The results gathered from this study highlight the variability of the carryover effect of outcome valence from a work-related service context that serves as incidental emotions to a subsequent unrelated service encounter which is hedonic in nature. From the results gathered, variations were observed in relation to the dynamics of outcome valence in affecting core service evaluation where teaching quality was assessed, and in the peripheral service context in the form of retail experience at a branded cafè. From the basis of these findings, the psychological role of retail stores operating in a valence-oriented industry such as the higher education is discussed in this study.

Practical implications

Essentially, this study contributes to the academic literature and managerial practices by extending the knowledge in the dynamics of valence and its impact upon service perceptions.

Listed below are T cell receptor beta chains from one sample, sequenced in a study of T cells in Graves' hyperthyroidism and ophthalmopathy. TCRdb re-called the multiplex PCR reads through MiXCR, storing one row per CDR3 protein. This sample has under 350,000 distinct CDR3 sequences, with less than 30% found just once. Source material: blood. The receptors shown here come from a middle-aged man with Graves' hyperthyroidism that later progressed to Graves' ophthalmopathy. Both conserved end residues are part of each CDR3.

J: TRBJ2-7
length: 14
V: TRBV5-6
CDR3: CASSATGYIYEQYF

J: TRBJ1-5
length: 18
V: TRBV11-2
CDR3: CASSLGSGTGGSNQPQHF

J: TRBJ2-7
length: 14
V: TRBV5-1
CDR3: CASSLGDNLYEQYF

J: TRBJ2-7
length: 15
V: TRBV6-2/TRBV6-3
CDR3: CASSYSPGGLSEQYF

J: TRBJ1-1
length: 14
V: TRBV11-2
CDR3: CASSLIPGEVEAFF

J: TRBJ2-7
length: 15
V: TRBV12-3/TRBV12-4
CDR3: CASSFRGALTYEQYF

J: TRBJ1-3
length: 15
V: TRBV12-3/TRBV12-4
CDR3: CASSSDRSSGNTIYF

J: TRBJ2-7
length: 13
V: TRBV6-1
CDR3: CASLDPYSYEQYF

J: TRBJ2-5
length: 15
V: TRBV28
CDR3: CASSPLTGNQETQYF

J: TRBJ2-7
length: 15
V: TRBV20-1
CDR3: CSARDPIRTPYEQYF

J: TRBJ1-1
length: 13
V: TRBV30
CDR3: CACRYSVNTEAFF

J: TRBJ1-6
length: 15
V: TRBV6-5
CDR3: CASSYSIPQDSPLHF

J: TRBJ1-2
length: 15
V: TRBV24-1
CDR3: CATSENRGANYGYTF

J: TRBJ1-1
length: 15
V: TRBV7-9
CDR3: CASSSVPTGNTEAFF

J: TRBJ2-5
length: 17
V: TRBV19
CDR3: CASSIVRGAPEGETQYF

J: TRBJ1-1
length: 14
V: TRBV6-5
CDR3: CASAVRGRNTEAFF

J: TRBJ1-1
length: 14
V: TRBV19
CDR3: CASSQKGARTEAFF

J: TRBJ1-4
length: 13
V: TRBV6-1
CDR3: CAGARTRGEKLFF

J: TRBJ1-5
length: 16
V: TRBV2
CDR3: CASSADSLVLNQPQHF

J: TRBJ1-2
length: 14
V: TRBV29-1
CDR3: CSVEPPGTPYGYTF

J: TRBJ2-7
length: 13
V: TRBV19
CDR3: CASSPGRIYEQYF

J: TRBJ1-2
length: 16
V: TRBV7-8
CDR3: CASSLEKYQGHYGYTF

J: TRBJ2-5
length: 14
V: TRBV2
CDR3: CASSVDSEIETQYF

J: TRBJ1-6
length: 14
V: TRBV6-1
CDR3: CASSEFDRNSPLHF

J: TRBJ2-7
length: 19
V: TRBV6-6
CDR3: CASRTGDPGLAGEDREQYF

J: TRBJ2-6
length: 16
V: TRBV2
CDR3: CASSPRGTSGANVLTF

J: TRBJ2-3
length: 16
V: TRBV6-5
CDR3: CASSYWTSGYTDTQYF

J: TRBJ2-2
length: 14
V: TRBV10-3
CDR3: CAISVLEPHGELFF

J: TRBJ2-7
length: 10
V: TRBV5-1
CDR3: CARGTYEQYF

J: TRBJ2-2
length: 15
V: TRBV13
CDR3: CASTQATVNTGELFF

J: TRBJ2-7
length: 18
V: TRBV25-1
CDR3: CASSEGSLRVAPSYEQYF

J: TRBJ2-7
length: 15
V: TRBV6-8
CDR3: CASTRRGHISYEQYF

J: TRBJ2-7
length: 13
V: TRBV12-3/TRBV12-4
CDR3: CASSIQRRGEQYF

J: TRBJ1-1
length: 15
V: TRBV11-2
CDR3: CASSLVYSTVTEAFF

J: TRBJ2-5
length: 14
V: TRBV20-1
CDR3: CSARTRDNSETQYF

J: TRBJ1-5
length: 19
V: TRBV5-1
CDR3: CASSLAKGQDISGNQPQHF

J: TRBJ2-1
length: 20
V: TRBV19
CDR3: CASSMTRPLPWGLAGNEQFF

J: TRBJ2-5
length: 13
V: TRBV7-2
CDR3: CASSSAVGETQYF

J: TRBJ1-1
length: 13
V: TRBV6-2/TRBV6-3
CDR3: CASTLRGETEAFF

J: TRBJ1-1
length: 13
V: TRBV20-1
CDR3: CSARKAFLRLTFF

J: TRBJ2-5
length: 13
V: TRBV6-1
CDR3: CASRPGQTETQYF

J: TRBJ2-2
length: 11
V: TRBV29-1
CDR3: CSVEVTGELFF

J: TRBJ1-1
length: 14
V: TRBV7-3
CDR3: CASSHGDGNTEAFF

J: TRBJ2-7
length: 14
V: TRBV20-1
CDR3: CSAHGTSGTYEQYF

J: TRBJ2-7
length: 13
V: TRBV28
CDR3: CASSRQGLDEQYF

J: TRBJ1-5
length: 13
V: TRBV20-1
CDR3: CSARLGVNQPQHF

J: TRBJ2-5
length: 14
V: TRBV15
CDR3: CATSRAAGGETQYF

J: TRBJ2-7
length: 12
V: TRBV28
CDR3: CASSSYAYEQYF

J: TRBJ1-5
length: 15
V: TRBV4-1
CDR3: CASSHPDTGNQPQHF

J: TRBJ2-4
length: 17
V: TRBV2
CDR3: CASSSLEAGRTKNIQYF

Originality/value

This study adopts a simulated experimental design to assess the transference effect of valence in specific service encounters. This methodological approach offers greater reliability compared to existing studies which undertake a retrospective approach via questionnaire survey to examine outcome valence in service experiences. The results from this study provide important managerial implications by assessing the impact of valence upon customer satisfaction ratings which are commonly used for performance appraisal of service staff members. Additionally, the outcome of this study potentially assist managers to account for incidental emotions which may have an impact upon customer’s service experience.

Details

Journal of Service Theory and Practice, vol. 27 no. 1
Type: Research Article
ISSN: 2055-6225

Keywords